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World Bank and GEF to Support Tiger Conservation in Northeast China

BEIJING, March 1, 2016 The World Bank approved a US$3 million grant from the Global Environment Facility (GEF) last week, aimed at helping create the ecological conditions for recovery of threatened biodiversity in China’s Northeast, with a focus on amur tigers.

New Project Focuses on the Atlantic Forest of Southeastern Brazil

Early this year, implementation began for an integrated project dealing with climate, biodiversity and disaster risk reduction in the Atlantic Forest of southeastern Brazil.

Novo Programa Regional para proteger a Amazonia


Novo Programa Regional para proteger a Amazônia

 O Projeto GEF impulsiona a ação climática

New Regional Program to Protect Amazon

Joint World Bank Group/Global Environment Facility Press Release

New Regional Program to Protect Amazon 

GEF project gives boost to climate action


Download full Document in: English
Working Document: GEF/ME/C.49/Inf.02
Author: GEF Independant Evaluation Office
Council Meeting Document Type: M&E Information Documents
Council Meeting Number: 49
Council Meeting Type: GEF Council Meetings
Focal Area: Institutional
Keywords: Biodiversity , Impact , Protected Areas , Independent Evaluation Office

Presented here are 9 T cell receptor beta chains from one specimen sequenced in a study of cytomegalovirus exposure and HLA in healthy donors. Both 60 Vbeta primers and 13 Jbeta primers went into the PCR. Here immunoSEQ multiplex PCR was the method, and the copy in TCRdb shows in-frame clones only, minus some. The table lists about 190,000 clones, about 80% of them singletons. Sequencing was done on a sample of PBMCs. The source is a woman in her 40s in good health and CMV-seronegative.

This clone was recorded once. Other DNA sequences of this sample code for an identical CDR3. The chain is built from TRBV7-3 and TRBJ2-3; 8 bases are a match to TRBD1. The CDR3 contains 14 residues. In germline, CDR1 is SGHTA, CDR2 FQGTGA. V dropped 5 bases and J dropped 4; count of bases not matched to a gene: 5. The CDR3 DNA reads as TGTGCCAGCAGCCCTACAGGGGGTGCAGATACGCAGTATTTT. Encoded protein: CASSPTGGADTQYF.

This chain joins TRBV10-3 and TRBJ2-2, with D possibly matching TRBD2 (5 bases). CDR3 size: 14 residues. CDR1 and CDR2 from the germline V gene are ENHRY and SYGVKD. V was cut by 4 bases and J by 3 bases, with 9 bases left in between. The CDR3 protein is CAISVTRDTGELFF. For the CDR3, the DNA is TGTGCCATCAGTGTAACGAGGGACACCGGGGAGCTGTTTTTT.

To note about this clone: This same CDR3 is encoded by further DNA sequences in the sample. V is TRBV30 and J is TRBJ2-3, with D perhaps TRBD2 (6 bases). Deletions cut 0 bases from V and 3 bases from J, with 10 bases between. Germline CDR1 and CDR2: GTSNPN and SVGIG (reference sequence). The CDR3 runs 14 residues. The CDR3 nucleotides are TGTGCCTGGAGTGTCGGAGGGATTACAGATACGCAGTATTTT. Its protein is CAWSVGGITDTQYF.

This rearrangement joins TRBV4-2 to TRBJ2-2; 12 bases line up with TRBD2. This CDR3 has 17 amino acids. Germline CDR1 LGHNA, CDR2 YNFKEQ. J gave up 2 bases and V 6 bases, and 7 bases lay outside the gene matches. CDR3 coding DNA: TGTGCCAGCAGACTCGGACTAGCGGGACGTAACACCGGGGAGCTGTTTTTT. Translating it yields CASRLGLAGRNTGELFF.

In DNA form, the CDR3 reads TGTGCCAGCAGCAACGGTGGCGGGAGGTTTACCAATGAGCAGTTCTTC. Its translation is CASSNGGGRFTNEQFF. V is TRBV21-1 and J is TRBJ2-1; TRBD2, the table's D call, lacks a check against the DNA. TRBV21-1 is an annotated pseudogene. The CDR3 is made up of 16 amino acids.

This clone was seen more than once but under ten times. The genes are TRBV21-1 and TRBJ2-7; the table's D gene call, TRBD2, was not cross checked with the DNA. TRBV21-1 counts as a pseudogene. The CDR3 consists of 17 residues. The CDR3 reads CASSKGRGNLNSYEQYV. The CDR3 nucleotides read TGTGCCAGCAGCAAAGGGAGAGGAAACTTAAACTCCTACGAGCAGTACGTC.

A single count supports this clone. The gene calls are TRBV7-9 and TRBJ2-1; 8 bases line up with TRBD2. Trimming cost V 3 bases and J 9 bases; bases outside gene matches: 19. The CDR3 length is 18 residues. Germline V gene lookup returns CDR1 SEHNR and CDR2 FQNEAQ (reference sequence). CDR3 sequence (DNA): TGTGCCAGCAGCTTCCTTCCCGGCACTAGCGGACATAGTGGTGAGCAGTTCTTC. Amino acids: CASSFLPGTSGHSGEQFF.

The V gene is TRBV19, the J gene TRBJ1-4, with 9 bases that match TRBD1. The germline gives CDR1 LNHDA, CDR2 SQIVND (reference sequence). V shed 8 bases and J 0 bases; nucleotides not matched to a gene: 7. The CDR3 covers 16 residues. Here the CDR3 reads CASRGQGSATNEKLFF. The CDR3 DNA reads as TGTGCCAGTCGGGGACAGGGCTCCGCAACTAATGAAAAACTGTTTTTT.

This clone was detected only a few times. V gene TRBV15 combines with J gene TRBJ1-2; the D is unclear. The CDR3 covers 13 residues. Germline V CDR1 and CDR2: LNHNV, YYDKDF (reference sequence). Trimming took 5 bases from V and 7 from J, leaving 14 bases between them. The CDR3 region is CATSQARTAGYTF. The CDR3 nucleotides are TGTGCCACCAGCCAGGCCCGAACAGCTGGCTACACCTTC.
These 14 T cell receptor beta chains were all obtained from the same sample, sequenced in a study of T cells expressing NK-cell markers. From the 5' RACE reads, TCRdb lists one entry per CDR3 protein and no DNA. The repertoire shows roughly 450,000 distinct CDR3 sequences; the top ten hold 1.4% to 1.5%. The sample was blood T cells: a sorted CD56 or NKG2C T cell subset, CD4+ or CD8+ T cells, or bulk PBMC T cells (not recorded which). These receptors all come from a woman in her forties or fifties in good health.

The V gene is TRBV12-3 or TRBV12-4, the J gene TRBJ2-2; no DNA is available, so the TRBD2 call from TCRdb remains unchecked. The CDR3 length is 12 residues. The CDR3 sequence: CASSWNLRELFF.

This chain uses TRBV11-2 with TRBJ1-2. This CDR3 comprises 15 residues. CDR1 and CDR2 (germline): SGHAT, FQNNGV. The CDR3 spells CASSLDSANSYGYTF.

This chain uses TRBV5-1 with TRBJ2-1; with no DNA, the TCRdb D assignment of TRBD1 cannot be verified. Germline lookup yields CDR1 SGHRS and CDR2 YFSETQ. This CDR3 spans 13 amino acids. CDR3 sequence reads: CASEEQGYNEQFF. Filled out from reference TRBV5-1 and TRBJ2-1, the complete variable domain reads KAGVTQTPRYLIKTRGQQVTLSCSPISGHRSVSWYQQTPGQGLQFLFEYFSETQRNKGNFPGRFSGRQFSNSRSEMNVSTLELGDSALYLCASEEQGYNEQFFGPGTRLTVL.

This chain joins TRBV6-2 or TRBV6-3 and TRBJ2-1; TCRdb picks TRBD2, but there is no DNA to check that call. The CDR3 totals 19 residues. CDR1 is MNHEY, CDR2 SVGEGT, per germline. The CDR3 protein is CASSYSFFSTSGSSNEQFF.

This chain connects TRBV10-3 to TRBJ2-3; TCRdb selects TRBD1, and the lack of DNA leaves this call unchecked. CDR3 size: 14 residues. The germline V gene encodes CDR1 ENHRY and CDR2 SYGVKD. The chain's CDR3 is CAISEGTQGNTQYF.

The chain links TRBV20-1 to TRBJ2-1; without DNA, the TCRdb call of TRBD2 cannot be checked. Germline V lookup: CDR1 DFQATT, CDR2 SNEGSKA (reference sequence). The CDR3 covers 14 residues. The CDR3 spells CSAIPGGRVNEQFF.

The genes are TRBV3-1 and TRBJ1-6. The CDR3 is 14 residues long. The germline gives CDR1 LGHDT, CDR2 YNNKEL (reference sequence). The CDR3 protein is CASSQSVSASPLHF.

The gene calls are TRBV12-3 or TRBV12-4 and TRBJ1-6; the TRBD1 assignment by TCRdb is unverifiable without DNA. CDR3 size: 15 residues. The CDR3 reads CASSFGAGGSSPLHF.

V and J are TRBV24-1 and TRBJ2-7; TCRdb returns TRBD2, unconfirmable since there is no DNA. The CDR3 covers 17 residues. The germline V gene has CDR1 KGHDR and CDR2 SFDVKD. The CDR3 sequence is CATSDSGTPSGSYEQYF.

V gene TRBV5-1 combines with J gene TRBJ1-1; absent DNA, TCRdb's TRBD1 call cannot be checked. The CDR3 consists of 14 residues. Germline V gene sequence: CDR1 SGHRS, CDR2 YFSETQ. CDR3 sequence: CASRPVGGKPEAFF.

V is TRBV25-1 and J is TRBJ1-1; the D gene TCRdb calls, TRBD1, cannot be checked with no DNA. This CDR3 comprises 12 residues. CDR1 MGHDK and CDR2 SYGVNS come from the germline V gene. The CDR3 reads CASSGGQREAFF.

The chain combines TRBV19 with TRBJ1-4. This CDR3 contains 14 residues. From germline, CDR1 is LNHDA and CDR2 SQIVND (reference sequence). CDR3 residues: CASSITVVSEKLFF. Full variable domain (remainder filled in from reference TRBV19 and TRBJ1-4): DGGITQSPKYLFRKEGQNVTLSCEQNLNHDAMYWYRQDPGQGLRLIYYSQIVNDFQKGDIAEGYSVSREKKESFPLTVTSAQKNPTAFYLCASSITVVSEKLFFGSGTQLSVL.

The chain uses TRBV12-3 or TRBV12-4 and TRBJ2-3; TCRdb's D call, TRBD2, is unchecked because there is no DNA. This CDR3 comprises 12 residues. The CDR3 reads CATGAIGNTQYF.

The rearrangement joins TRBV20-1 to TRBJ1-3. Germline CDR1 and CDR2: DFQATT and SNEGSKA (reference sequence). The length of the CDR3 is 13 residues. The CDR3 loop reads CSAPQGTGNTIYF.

Protegiendo Juntos A Benguela

El gran proyecto actual del ecosistema marino de Benguela

El punto de encuentro de las arenas calientes del desierto de Namibia y la fría corriente oceánica de Benguela presenta una rica biodiversidad y parte de la más abundante concentración de vida marina del mundo. El Gran Ecosistema Marino de la Corriente de Benguela (BCLME por sus siglas en inglés) se extiende hacia el Norte de Sudáfrica, y a lo largo de toda la costa de Namibia hasta Angola.

Protecting Benguela Together

The Benguela Current Large Marine Ecosystem

The meeting point between Namibia’s hot desert sands and the cold Benguela ocean current harbours rich biodiversity and some of the most abundant marine life concentrations in the world. The Benguela Current Large Marine Ecosystem (BCLME) stretches northwards from South Africa, along Namibia’s entire coastline, into Angola.

The Kihansi Spray Toad’s Journey Back Home

When we look back at the lessons learned from our decades-long work in biodiversity conservation, the Kihansi Catchment Conservation and Management Project (KCCMP) and its central character, the tiny Kihansi Spray Toad, stand out as an unprecendented success story.

Namibia: Living in Balance with Nature

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Landscapes in Namibia are deeply interconnected. That's why protecting biodiversity in a complex, integrated manner with the help of Namibian landowners is vital for local communities and country's economic development.


Namibia: Living in balance with Nature

Despite its arid lands, Namibia is rich in biodiversity. To date, it has 20 state-run protected areas comprising nearly 17% of the country's total land area. These protected areas are a centerpiece of Namibia's tourism industry, which in turn sustainably supports the country's economic development.